AZ: I really don't think so, I think that the two sides were really chastened and humbled in 94' and 95'. The game was almost destroyed. They're in a pretty competitive entertainment environment right now, where they not only have to deal with other sports like the NFL, but they've got to deal with the Internet, and they've got to deal with iPods and cell phones, and there's just so much that's out their to bombard our need for entertainment and visual stimulation, that baseball and other sports are taking a much bigger risk if they do a work stoppage this time around. The players I think don't have the same inclination to stop work that they used to, they are further and further away from the days of struggle and sacrifice that Curt Flood represented, many of the players today won't even know who Curt Flood was.

The average player is making two and half million dollars a year, there's not a great inclination to sacrifice that kind of annual salary on behalf of getting a few extra percentage points in salary growth if they could indeed even get that for a few years. I think it's a very problematic matter to think that the players would strike; I mean it's always possible if the owners get too carried away with some particular salary restraint program, and I think the owners also feel that work stoppages are enormously costly, and they basically now at this point have a handle on salary growth. Salary growth has practically not even occurred over the last four years, since the 2002 agreement was signed, to the extent that it has occurred more slowly, certainly more slowly then revenue growth. So I don't think as difficult as it might be to reach an agreement that either side sees very much in it from a work stoppage. I don't think we'll see a work stoppage. I think the larger challenge with the coming to CBA, is not going to be whether or not they can avoid a work stoppage, but it's going to be can they design a system for baseball that's more rational with more proper incentives then the system they currently have.

MN: Do you think contraction will play a larger role this time around?

AZ: I don't think baseball can contract. They have a deal of course with the players, that if they announce by June of this year, June of 2006, the players won't resist contraction. But I don't see any basis for them to contract. There's still strong revenue growth in the sport. You would have challenges from any city that was going to be affected by contraction. Minneapolis, Minnesota contested baseball the last time around and stopped the process. There would be some challenges to baseball's antitrust exemption, there would be litigations, and the necessity to, or at least the threat that they would have to open all their books and records. I don't think baseball wants to go through it. I don't even think baseball can even get away with contraction. It would get Congress quite angry, and we saw with the doping issue that Congress is prepared to haul baseball on to the carpet around certain issues. I don't really think there's any economic reason for them to contract, even though of course there are some teams that are grumbling about their cities, such as the Marlins. It terms of the overall economic health of the sport I don't think there's a reason to do it, and politically it would be very damaging and very difficult.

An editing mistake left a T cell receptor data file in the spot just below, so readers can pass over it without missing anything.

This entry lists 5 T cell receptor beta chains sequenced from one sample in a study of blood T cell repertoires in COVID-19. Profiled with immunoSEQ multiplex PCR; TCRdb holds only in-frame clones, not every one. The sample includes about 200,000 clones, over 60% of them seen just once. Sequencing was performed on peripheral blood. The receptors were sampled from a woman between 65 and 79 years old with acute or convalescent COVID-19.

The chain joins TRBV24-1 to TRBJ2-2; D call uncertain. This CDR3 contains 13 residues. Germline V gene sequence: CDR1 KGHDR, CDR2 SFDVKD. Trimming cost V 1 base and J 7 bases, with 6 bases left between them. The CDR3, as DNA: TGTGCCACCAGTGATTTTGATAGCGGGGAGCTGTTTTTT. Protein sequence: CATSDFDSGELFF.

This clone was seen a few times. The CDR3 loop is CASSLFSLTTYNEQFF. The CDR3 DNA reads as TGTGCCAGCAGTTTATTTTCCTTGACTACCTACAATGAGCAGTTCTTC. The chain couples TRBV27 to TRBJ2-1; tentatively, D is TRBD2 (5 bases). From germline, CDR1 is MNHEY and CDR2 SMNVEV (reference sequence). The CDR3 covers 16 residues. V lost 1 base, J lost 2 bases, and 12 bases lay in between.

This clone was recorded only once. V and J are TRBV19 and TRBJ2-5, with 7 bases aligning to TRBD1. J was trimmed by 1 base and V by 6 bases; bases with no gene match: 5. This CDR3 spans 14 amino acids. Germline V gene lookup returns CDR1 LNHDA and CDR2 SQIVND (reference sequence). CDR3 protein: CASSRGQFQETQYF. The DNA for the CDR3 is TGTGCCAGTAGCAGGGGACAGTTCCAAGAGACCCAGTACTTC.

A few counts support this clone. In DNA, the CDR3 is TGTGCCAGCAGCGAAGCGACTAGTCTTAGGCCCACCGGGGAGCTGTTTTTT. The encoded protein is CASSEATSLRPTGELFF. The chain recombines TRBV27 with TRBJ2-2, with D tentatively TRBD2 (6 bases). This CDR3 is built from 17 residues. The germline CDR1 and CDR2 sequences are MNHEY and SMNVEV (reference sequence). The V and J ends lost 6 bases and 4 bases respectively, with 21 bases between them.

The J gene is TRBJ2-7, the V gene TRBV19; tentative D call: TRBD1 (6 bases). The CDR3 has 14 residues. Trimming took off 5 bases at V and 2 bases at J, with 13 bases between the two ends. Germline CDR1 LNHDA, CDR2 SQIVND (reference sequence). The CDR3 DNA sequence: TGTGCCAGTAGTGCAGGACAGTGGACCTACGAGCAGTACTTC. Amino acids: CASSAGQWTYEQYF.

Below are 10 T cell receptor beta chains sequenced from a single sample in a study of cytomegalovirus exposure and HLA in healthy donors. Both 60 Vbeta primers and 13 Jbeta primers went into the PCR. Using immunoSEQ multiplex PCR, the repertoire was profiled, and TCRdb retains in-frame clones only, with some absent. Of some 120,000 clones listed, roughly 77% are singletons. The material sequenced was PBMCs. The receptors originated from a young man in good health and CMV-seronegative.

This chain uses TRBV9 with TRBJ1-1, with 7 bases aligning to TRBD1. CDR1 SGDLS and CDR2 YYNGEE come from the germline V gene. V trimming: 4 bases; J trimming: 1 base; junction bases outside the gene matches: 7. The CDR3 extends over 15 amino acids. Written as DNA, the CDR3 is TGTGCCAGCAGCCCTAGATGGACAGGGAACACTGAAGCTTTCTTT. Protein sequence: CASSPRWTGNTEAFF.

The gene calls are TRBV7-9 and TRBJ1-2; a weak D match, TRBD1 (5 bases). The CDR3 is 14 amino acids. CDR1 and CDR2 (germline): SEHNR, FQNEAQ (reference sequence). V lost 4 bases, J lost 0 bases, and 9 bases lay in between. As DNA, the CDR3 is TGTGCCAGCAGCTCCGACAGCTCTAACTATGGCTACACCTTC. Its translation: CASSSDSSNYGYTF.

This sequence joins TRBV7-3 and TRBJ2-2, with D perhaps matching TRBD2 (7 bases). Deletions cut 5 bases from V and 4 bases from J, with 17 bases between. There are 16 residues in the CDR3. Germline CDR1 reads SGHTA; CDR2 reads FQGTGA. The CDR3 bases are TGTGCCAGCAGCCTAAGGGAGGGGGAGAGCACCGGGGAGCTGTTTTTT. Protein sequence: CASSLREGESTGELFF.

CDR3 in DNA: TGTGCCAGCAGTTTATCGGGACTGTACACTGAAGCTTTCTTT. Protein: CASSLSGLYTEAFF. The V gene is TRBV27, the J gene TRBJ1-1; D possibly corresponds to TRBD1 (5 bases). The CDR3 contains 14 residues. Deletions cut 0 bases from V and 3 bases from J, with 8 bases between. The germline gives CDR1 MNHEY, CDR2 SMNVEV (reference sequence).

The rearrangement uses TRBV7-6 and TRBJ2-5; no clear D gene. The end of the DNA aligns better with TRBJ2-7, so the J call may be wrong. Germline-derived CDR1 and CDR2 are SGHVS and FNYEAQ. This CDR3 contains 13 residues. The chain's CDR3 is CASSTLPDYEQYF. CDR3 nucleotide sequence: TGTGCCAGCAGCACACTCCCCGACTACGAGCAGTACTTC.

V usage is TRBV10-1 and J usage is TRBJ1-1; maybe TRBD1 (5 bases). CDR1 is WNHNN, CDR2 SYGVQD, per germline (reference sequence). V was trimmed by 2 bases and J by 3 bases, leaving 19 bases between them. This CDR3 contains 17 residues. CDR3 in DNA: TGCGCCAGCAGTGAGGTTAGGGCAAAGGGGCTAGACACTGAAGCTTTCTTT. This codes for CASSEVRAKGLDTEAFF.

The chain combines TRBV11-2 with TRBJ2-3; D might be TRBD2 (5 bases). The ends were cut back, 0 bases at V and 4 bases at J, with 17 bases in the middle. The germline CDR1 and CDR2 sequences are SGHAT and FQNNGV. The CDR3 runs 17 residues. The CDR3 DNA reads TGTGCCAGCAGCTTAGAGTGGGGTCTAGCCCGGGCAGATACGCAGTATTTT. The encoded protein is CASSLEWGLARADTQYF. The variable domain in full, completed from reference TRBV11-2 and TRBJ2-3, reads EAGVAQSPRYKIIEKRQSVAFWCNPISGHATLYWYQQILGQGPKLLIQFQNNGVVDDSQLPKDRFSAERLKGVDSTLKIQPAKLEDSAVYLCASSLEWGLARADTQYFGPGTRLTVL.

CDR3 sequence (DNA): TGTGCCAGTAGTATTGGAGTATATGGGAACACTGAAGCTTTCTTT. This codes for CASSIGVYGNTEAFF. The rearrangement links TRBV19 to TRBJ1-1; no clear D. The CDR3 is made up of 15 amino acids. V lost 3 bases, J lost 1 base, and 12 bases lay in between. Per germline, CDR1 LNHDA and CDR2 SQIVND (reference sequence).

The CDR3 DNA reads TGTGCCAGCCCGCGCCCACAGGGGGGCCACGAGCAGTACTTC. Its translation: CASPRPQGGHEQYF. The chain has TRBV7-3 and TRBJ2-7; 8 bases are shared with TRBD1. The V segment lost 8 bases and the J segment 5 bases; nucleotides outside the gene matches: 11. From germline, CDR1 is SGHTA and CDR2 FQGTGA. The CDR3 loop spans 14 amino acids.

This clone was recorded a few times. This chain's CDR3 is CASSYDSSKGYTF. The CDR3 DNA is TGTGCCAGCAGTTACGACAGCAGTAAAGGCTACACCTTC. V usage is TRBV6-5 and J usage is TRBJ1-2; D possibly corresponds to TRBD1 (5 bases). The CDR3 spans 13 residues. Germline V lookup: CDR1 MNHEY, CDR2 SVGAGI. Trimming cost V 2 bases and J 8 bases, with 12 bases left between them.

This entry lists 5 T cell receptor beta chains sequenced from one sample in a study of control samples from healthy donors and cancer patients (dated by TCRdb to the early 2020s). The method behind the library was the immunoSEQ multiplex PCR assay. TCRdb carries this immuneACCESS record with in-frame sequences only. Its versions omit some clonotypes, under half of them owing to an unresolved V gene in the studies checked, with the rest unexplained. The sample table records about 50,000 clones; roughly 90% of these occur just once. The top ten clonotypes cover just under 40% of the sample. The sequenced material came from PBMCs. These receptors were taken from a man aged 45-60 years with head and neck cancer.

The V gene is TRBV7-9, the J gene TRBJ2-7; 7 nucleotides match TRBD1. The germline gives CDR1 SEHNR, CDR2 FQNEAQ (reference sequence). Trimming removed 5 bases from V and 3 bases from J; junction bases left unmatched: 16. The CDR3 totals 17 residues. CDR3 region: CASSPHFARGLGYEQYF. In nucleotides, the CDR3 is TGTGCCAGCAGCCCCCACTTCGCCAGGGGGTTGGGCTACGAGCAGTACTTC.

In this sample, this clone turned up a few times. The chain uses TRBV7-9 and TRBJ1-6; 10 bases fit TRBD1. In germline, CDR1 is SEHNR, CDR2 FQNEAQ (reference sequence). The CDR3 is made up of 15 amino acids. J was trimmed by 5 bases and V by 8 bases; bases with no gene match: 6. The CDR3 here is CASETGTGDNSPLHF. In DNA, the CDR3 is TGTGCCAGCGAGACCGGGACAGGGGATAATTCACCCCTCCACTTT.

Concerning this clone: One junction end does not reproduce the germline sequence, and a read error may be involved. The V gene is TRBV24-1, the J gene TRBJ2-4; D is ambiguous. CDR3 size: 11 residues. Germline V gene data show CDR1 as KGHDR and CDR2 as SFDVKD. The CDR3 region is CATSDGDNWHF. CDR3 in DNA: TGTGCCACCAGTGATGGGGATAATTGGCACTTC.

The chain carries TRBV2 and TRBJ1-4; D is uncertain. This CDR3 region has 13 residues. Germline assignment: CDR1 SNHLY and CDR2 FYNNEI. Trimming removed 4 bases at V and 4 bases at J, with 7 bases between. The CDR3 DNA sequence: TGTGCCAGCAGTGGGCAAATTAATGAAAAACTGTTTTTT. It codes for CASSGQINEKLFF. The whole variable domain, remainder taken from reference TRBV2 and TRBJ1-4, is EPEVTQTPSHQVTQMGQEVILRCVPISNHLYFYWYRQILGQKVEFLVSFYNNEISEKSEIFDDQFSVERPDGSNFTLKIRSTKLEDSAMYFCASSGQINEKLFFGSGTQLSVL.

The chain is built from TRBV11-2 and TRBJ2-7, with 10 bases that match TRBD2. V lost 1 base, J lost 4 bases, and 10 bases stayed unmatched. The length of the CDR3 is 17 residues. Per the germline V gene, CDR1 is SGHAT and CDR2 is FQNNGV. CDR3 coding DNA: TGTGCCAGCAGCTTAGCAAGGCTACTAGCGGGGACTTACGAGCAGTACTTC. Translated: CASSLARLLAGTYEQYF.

MN: Are there cities that are viable locations for a team like the Marlins to move to?

AZ: If the Marlins are looking for a publicly financed stadium, a largely publicly financed stadium, in a good market, I don't think there's any that is stepping forward right now. I also think that most cities, if they could get themselves to a point of putting down a couple hundred million dollars to support a new stadium to get a team, they might not want to get the team that Jeffrey Loria and David Samson are running. Those individuals have not done a lot in the last 12 months to make people in a city want to have them as the owners of their franchise. No city has stepped forward and said we have the political ability and commitment to put down a couple hundred million dollars for a stadium. No city has done that. Maybe the city that's closest to providing some kind of money whether, it's public or private, is Las Vegas, but that city is a market with a variety of different questions surrounding it, not the best city to go to. It's a viable city in the future, but I don't think it's the kind of city that any owner going to want to jump to right now. I don't think that Samson is going to be successful in identifying another market; he's much more likely to be able to strike some kind of a deal in Miami, or sell the team and have the other owner's strike a deal in Miami. I'm not persuaded that the dance with San Antonio will lead to a third team in Texas.